Dorothy Cannell: I was talking with a friend (aka husband) recently and we agreed that the words he or she ‘meant well’ have to be amongst the most damning in the English language. Conclusion: Outcome may range between disappointing and disastrous, but is never good.
Example: John is a romantic; he meant well. Possible response:
‘Yes, I don’t doubt John thought he was being a pal inviting Mary Smith and her ex-husband to the dinner party in hope of bringing about a reconciliation, but we’re still looking at a body with a steak knife sticking out of its back.”
And while on the subject of red flag-waving assertions, my friend and I considered the phrase: “To be completely frank with you …”
Why the need to assert honesty with adverb to boot? Could suggest to the suspicious that this hasn’t always been the case or even (to a nasty-minded person) that the speaker is fibbing now.
This vein of thought reminded me that one of the things likely to make dialogue come alive for me on the page is the suggestion that a character’s words can’t be taken at face value, thereby allowing for probing of his or her personality and that of others participating in the conversation. Denials are often promising.
Example: A Woman invited to have another piece of cake.
“I really mustn’t be greedy!”
Possible interpretation: She’s dying for a really big slice.
Possible kindly response from other character: “Are you sure? It would be a pity to let it go stale.”
Or, nastily: “Very sensible. We can all do with losing a little weight if we are to make any attempt at looking our best.”
The more vehement the denial the more grist for the poking.
Example: Person asked about his (her) reaction to coming into a large inheritance.
“It’d never crossed my mind, not once in twenty years of doing Uncle Henry’s shopping and cooking his dinner three or four times a week, that he’d leave me his house and all that money. You could’ve knocked me down with a feather when the solicitor read out the will.”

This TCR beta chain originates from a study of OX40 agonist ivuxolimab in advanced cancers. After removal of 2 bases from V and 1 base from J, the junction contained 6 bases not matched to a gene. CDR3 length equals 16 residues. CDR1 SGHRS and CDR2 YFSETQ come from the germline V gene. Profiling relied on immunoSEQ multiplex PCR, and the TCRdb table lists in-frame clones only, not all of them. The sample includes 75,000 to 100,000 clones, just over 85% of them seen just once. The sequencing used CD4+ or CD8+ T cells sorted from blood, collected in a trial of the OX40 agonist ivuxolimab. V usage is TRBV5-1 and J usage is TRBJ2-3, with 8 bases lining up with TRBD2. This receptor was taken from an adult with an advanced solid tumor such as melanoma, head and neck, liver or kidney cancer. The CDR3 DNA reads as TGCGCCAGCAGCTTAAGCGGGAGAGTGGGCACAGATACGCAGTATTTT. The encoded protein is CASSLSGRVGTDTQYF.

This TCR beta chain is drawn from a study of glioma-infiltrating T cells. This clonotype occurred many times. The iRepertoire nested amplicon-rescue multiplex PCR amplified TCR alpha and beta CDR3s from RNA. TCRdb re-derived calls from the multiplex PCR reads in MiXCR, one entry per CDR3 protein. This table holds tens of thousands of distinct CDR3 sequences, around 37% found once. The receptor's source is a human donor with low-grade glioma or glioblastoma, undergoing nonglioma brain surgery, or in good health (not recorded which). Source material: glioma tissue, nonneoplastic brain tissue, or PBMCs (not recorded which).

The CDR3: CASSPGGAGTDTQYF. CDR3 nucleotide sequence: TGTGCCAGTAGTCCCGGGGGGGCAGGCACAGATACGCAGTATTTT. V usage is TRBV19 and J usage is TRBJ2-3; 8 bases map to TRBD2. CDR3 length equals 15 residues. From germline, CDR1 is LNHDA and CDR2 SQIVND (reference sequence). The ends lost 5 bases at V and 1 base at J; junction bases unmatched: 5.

Possible interpretation: Had been counting down the minutes until the old boy kicked the bucket.
Possible kindly response: “I’m sure it didn’t. No one could ever think you grasping.”
Or nastily: “Pull the other leg. It’s got bells on.”
Here’s another potential denial gem: Woman asked she thinks of the vicar’s recently announced engagement to the visiting nurse.
“I have absolutely nothing to say on the matter!”
Possible interpretation: Bursting at the seams to have her say into the middle of the next week.
Kindly response: “I shouldn’t have brought up the matter, not with you being his housekeeper.”
Or nastily: “Really? Who could blame you for feeling murderous after years of slavishly going above and aboard the job description? Oh, yes! Poor fool, you! What a shame you’re not a rich blonde with a bishop for an uncle!”
It’s wonderful when one small remark kicks the dialogue forward and in doing so propels the plot – possibly in a previously unforeseen direction. Which reminds me, I should get back to book in progress. But in ending I would like to add one final thought: To be absolutely frank I have never had the smallest desire to be Number One on the New York Times best seller list, win a Pulitzer or get a three million dollar advance.
And then there’s, “Bless her heart!”
Yes, the Southern “bless your heart, ” or even stronger, “bless his poor little heart.” It’s so hard to translate the vinegar behind that sugar, but it does deliver a punch.
Love this, Dorothy!
Thank you Tina and Amber. The ‘bless your heart’ pearl is high on my list!
This is fabulous! Meaning, no really it’s fabulous — there’s no other possible interpretation!
One final thought: I loved this post! Thanks for sharing!
Enjoy insight to how your brain works. Thank you. It’s like another chapter for “The Evasion English Dictionary” by Maggie Balistreri.